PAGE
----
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First antiviral pill for COVID-19 developed through Emory University’s approach to bringing solutions to market

October 07, 2021

The news that a drug has been developed that appears to significantly reduce the risk of hospitalization or death from COVID-19, understandably garnered international attention. While most of the coverage centered on Merck, dig a bit deeper and one learns that Emory University researchers developed molnupiravir which Merck and Ridgeback Biotherapeutics have licensed. For the TBED community, there is another interesting angle to the story if one goes even further: this work was a result of a non-profit that Emory had set up, Drug Innovation Ventures at Emory (DRIVE), to help bridge the gap between scientific discovery to helping patients.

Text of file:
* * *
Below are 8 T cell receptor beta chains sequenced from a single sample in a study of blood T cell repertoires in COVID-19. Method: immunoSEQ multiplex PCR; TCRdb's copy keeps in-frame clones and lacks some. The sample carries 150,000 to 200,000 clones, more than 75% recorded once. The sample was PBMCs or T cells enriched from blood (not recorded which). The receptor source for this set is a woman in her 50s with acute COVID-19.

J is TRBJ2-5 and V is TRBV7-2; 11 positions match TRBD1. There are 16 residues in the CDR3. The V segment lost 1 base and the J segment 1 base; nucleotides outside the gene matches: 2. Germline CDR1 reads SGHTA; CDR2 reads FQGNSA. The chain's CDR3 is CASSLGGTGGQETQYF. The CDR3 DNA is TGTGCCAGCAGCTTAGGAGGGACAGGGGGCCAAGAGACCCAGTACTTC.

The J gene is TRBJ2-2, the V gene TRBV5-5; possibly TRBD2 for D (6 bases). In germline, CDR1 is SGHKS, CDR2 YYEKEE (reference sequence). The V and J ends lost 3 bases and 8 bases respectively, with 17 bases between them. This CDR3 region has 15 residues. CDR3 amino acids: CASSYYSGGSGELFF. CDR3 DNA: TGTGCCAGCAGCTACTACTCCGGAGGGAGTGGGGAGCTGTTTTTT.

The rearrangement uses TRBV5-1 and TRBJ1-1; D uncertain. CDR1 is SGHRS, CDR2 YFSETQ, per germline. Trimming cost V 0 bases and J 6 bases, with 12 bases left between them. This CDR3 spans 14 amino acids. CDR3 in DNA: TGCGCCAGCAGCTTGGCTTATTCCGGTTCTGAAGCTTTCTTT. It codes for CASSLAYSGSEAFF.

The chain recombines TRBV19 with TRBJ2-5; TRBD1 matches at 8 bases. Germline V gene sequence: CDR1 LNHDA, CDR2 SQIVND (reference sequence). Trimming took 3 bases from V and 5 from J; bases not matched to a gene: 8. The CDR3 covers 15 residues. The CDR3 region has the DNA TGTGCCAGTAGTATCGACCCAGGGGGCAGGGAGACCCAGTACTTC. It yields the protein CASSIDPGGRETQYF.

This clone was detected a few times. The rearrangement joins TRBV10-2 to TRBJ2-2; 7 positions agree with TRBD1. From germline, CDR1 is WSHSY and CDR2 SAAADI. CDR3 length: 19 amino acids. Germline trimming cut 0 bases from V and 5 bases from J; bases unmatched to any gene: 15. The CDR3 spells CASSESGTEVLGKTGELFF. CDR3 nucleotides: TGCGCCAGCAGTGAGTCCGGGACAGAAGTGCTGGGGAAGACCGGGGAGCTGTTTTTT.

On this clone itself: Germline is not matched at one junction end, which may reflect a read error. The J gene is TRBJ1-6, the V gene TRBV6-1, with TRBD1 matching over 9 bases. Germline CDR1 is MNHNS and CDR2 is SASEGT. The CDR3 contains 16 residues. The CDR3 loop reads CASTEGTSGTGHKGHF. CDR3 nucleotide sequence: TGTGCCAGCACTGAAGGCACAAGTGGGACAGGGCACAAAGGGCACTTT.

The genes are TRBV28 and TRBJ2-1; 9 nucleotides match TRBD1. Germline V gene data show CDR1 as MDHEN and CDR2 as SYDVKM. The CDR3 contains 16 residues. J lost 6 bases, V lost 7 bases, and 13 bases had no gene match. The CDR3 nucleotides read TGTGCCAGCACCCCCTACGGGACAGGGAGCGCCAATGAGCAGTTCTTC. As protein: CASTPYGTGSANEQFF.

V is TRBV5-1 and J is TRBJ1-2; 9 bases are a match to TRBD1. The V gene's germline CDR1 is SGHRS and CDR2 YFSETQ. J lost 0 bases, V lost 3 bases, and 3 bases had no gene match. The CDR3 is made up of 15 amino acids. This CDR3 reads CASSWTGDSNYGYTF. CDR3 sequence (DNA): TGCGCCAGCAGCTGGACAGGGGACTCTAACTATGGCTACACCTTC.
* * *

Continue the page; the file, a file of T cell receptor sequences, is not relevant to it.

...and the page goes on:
Jonathan S. Lewin, Emory’s executive vice president for health affairs and executive director of Woodruff Health Sciences Center, said in a press release that the news underscores the important role of academic medical research. DRIVE, a non-profit LLC wholly owned by Emory, repurposed a broad-spectrum antiviral drug it had been developing for infectious diseases when the pandemic began. DRIVE’s CEO and co-founder, George Painter, PhD, had invested nearly five years of research with funding from the National Institutes of Health into the antiviral compound EIDD-2801 (now called molnupiravir) for influenza and realized it could likely help in treating COVID-19 patients, too.

DRIVE effectively operates like an early-stage biotechnology company and focuses on the discovery and development of antiviral drugs for emerging infections, pandemic threats and biodefense. DRIVE was able to leverage Emory’s investment in building a world-class facility for developing drugs for viral diseases of global concern in its development of molnupiravir. More information from Emory regarding the drug’s development and DRIVE’s involvement is available here.

Merck and Ridgeback Biotherapeutics are applying for emergency use authorization to the U.S. Food & Drug Administration (FDA), and if authorized, it could be the first antiviral pill for COVID-19.

tbed, biotechnology